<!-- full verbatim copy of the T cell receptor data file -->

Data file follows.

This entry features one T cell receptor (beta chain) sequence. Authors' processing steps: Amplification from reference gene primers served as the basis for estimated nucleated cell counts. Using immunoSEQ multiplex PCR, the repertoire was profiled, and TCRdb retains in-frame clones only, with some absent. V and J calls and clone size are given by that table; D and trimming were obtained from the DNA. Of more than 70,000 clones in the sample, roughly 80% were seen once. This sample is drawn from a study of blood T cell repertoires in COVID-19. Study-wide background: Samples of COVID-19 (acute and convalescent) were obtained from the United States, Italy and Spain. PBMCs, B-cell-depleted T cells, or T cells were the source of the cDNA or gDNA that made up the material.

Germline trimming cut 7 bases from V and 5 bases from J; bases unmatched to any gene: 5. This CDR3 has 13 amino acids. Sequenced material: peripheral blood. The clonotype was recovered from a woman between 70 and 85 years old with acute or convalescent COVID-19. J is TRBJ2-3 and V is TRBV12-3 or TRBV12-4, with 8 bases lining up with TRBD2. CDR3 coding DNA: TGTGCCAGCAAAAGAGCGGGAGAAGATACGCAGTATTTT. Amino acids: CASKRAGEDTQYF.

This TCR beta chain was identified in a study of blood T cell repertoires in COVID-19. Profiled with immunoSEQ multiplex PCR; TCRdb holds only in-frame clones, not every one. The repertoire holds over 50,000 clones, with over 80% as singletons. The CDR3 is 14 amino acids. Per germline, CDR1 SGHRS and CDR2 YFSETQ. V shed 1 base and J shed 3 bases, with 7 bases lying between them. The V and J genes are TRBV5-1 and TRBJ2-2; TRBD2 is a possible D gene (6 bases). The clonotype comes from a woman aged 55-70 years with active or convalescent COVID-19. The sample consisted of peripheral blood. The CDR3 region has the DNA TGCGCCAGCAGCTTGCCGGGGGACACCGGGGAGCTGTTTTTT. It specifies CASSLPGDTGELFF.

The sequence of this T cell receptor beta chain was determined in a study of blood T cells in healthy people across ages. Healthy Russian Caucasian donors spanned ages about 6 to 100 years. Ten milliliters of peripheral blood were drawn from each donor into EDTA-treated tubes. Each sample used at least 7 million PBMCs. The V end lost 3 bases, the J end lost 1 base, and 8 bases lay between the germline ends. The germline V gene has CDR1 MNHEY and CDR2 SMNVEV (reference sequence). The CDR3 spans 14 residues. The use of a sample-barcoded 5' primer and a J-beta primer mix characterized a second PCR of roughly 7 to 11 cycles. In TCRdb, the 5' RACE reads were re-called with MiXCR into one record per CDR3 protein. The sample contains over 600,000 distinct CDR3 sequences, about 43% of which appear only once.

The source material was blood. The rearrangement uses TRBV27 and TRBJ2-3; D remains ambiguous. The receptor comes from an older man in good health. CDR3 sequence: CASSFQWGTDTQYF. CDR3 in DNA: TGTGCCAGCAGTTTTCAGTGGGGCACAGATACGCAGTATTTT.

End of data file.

This entry features one T cell receptor (beta chain) sequence. Authors' processing steps: Amplification from reference gene primers served as the basis for estimated nucleated cell counts. Using immunoSEQ multiplex PCR, the repertoire was profiled, and TCRdb retains in-frame clones only, with some absent. V and J calls and clone size are given by that table; D and trimming were obtained from the DNA. Of more than 70,000 clones in the sample, roughly 80% were seen once. This sample is drawn from a study of blood T cell repertoires in COVID-19. Study-wide background: Samples of COVID-19 (acute and convalescent) were obtained from the United States, Italy and Spain. PBMCs, B-cell-depleted T cells, or T cells were the source of the cDNA or gDNA that made up the material.

Germline trimming cut 7 bases from V and 5 bases from J; bases unmatched to any gene: 5. This CDR3 has 13 amino acids. Sequenced material: peripheral blood. The clonotype was recovered from a woman between 70 and 85 years old with acute or convalescent COVID-19. J is TRBJ2-3 and V is TRBV12-3 or TRBV12-4, with 8 bases lining up with TRBD2. CDR3 coding DNA: TGTGCCAGCAAAAGAGCGGGAGAAGATACGCAGTATTTT. Amino acids: CASKRAGEDTQYF.

This TCR beta chain was identified in a study of blood T cell repertoires in COVID-19. Profiled with immunoSEQ multiplex PCR; TCRdb holds only in-frame clones, not every one. The repertoire holds over 50,000 clones, with over 80% as singletons. The CDR3 is 14 amino acids. Per germline, CDR1 SGHRS and CDR2 YFSETQ. V shed 1 base and J shed 3 bases, with 7 bases lying between them. The V and J genes are TRBV5-1 and TRBJ2-2; TRBD2 is a possible D gene (6 bases). The clonotype comes from a woman aged 55-70 years with active or convalescent COVID-19. The sample consisted of peripheral blood. The CDR3 region has the DNA TGCGCCAGCAGCTTGCCGGGGGACACCGGGGAGCTGTTTTTT. It specifies CASSLPGDTGELFF.

The sequence of this T cell receptor beta chain was determined in a study of blood T cells in healthy people across ages. Healthy Russian Caucasian donors spanned ages about 6 to 100 years. Ten milliliters of peripheral blood were drawn from each donor into EDTA-treated tubes. Each sample used at least 7 million PBMCs. The V end lost 3 bases, the J end lost 1 base, and 8 bases lay between the germline ends. The germline V gene has CDR1 MNHEY and CDR2 SMNVEV (reference sequence). The CDR3 spans 14 residues. The use of a sample-barcoded 5' primer and a J-beta primer mix characterized a second PCR of roughly 7 to 11 cycles. In TCRdb, the 5' RACE reads were re-called with MiXCR into one record per CDR3 protein. The sample contains over 600,000 distinct CDR3 sequences, about 43% of which appear only once.

The source material was blood. The rearrangement uses TRBV27 and TRBJ2-3; D remains ambiguous. The receptor comes from an older man in good health. CDR3 sequence: CASSFQWGTDTQYF. CDR3 in DNA: TGTGCCAGCAGTTTTCAGTGGGGCACAGATACGCAGTATTTT.